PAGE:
Lactic acid... the lesser known hero
Lactic acid is an alpha hydroxy acid (AHA).
Lactic acid is used to exfoliate the skin, lighten dark spots, and improve the look of fine lines and wrinkles.
What Is Lactic Acid?
Lactic acid, one of the most popular AHAs is naturally found in dairy products; it's what gives yogurt and soured milk that distinctive tang. Historically, dairy products have been used by people across the world to soften and beautify the skin.
Cleopatra was said to regularly bathe in milk to keep her skin looking lovely. And it probably worked, thanks to lactic acid.
Lactic acid exfoliates the skin. It helps the older, dull cells on the skin's surface to slough away by dissolving the bonds that hold them together. Lactic acid speeds up cell turnover and stimulates cell renewal.
That's what's happening on the cellular level below the skin, but what you'll see on the skin is a brighter complexion, as well as smoother and softer skin.
Lactic acid is popular for two main reasons:
- It can create real change in the skin if used regularly.
- It's one of the more gentle hydroxy acids used in skin care.
All alpha hydroxy acids exfoliate and improve skin texture, but lactic acid has an extra benefit you won't get from other AHAs. Lactic acid helps improve the skin's natural moisture factor, or the way the skin keeps itself hydrated. Basically, lactic acid helps to keep the skin moisturized and feeling less dry.
When you use lactic acid regularly, it can also improve signs of aging. It stimulates collagen renewal and can firm your skin. Hyperpigmentation, such as sun and age spots, fade and fine lines and wrinkles soften and smooth out. Unfortunately, lactic acid won't improve those deeper lines, though.
Lactic acid is also a key ingredient in treatments for keratosis pialris, otherwise known as "chicken skin" bumps on the backs of the arms. Lactic acid helps dissolve the plug of skin cells that build up around the hair follicle, smoothing out the bumpiness.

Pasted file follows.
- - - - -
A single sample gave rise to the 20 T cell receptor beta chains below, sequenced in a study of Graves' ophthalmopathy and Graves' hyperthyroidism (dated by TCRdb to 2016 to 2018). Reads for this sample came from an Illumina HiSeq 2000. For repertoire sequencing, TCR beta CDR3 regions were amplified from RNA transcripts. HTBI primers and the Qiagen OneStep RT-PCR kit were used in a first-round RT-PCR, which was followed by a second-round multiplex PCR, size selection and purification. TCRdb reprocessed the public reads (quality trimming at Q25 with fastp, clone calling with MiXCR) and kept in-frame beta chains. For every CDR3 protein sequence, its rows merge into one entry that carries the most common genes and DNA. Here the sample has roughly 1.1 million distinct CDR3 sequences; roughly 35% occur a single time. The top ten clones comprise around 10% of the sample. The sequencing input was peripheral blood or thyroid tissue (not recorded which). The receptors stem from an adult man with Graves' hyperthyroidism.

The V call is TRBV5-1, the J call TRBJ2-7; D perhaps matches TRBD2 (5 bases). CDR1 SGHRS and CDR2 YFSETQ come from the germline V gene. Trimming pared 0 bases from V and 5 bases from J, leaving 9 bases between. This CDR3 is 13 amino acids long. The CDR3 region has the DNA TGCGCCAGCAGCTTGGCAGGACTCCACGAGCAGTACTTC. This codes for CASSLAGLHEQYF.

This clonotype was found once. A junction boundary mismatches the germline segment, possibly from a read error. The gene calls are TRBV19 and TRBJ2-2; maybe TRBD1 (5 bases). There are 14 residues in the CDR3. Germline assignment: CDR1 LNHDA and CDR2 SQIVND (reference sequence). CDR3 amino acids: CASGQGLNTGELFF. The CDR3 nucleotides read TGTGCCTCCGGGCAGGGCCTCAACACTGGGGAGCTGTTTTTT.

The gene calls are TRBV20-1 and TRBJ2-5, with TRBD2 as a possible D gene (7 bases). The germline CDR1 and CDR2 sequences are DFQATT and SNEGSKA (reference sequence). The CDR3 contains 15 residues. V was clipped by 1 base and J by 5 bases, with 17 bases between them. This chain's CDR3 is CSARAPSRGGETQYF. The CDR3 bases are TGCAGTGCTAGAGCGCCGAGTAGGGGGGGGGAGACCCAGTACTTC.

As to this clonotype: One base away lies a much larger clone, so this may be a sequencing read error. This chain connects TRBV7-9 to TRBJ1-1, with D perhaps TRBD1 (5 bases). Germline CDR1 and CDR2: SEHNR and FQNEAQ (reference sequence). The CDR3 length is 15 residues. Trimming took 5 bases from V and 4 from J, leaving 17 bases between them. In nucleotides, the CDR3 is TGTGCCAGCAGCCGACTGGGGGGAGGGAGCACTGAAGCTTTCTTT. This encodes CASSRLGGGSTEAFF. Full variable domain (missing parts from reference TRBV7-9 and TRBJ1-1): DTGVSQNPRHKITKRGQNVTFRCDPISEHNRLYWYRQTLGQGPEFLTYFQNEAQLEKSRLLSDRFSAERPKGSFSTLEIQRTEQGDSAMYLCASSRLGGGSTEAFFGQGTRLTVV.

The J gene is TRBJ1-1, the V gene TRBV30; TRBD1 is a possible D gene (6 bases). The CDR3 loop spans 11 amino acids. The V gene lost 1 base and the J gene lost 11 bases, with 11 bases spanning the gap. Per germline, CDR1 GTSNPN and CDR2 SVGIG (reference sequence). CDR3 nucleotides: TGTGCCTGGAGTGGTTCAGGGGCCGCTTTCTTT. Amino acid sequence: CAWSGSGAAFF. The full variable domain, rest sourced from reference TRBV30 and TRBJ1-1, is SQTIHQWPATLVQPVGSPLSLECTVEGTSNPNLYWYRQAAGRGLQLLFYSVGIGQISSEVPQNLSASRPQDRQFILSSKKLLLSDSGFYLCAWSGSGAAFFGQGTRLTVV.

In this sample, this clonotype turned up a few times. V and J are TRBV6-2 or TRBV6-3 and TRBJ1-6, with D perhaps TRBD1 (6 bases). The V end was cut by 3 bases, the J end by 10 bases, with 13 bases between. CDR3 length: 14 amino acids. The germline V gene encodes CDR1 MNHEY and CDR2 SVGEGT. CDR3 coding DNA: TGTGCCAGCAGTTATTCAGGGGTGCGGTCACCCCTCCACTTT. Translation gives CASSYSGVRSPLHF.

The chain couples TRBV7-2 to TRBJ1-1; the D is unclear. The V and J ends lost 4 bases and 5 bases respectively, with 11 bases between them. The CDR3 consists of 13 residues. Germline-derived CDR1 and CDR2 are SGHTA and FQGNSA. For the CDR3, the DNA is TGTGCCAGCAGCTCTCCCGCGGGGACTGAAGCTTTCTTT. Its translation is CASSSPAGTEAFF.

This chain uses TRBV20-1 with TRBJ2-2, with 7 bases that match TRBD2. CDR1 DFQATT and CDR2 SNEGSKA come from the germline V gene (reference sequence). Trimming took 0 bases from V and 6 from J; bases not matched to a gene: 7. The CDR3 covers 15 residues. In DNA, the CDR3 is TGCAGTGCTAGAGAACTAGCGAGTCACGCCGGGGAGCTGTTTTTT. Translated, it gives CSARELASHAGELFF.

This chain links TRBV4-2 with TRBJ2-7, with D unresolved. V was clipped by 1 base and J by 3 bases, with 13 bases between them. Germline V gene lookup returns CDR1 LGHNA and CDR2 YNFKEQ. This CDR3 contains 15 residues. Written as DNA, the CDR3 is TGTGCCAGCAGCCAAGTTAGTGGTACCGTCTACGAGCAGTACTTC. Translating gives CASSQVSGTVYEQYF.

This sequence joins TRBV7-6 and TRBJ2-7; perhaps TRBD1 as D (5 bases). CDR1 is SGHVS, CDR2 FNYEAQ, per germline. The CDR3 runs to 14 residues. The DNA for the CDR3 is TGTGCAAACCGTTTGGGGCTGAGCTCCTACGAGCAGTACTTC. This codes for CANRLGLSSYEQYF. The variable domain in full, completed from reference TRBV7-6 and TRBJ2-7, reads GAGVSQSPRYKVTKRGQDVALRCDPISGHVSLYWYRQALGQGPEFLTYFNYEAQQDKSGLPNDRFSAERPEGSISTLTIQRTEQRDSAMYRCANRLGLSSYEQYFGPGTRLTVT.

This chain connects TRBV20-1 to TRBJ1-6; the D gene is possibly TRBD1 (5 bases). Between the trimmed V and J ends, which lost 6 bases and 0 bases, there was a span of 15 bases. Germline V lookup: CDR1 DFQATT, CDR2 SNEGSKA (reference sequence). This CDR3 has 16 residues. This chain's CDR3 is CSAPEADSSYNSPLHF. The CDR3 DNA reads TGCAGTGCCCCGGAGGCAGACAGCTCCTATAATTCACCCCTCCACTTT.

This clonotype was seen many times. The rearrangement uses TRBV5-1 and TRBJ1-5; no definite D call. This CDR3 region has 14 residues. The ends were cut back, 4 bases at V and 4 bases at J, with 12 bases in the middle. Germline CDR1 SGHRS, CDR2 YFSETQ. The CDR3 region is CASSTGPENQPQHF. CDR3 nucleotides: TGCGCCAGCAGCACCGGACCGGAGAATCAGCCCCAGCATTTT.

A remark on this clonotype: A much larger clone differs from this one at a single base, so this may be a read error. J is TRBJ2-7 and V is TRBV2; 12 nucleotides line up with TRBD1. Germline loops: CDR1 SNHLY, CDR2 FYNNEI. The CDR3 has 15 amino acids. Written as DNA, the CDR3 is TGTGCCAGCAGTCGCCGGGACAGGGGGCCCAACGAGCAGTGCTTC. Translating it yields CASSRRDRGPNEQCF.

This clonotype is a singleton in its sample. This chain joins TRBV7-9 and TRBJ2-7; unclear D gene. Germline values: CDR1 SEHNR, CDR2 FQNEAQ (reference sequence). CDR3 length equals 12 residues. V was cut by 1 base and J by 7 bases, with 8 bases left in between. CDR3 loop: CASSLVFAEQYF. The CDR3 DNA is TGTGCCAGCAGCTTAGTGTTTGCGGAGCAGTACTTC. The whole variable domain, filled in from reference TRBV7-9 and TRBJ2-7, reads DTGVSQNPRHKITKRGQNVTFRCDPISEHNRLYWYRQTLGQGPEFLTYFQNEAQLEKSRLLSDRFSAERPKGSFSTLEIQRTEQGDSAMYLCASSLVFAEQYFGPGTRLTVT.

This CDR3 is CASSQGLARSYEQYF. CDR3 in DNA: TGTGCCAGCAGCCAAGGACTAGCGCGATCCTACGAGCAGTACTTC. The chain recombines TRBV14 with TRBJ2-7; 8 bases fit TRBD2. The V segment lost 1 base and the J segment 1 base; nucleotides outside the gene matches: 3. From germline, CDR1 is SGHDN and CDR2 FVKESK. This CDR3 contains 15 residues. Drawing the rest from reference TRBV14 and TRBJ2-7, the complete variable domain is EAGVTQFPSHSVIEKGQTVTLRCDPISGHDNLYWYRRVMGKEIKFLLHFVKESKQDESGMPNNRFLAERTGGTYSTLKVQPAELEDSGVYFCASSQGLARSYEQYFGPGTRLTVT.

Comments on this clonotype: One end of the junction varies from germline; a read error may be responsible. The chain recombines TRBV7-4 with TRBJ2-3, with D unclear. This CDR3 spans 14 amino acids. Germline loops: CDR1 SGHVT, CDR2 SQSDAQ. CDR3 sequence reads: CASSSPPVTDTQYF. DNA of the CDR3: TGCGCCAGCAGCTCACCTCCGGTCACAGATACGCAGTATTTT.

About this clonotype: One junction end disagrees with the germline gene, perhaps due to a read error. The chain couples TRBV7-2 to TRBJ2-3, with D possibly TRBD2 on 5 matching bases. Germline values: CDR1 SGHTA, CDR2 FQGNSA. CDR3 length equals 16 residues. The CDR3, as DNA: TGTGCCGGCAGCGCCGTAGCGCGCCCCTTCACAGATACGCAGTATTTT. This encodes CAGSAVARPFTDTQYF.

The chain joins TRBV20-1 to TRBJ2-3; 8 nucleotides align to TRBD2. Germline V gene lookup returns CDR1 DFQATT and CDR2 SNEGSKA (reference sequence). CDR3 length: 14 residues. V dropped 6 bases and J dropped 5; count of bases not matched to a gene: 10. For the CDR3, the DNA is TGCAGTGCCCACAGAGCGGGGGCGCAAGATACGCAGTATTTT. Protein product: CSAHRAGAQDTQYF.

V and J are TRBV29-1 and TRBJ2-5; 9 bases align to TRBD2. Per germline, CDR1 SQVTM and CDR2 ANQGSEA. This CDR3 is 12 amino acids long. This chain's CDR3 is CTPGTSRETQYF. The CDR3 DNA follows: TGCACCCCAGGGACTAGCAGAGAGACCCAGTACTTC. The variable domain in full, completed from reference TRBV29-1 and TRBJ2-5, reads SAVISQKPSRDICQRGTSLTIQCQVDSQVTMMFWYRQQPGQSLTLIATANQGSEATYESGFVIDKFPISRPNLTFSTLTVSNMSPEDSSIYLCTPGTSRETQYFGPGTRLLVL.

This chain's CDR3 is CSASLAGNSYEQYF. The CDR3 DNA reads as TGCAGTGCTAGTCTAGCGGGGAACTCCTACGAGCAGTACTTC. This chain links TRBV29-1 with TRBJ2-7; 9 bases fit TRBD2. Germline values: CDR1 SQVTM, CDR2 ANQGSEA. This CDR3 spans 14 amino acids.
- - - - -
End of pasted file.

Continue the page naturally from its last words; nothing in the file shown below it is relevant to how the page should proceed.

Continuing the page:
It's also used in topical treatments to treat eczema, rosacea and psoriasis.
Possible Side Effects
Even though lactic acid is gentler than other AHAs like glycolic acid and mandelic, it is still a potent treatment. There are some drawbacks to using lactic acid.
The most important thing you need to know before you start using lactic acid: As with all AHAs it can make your skin more sensitive to the sun. As the acid sloughs away skin cells, it leaves new cells more vulnerable to UV damage.
When you start using lactic acid, you must be committed to protecting your skin from the sun. And not just on days you're actively applying your lactic acid product.
Use SPF 30 or higher sunscreen daily to protect your skin from sunburn and sun damage. If you don't, you could inadvertently be making the very issues you're trying to improve (like dark marks and wrinkles) worse in the long term.
Besides sun sensitivity, lactic acid can also cause skin irritation. Be on the lookout for;
- Itchy skin
Minor redness, burning, and itching isn't uncommon when you first apply a lactic acid product. So long as it is mild and goes away within an hour or so, you're OK.
If it's moderate to severe, doesn't go away after a short period of time, or if you have swelling or a rash, wash it off right away.
What to Look For
Lactic acid products vary widely in concentration, from 5% to more than 30%. A higher percentage isn't always better, though. Jumping right in with a high percentage product is a good way to irritate your skin.
If you've never used over-the-counter lactic acid before, start off with a very low strength product of 5-10%. This will let you see how your skin reacts to lactic acid, and also allow your skin some time to get used to the acid.
You may find that after using up the product that you have, you're happy with the results you've gotten. In that case, you can stick with the strength you've been using.
If you'd like to go up in strength, do it slowly. Always monitor your skin for irritation, and if it seems like it's too much for you back it off or go back to a lower strength product.
The key is to remember, no matter which lactic acid (or AHA) product or treatment you're using, to protect your skin from the sun. So slather on the sunscreen daily (yes, even during the winter when it's freezing and cloudy). This is one of the best ways to protect your skin from premature aging, sun spots, and skin cancer anyway, and one of the best ways to keep your skin healthy any age.
Our SKIN SCIENCE 'PROTECT' SPF 50 is not only a high quality broad spectrum SPF, but also contains both lactic and citric acid. So whilst your skin is being protected, it is also benefiting from the hydrating, smoothing and skin renewal properties of the acids included.
If you have any further questions about lactic acid or skincare, please get in touch!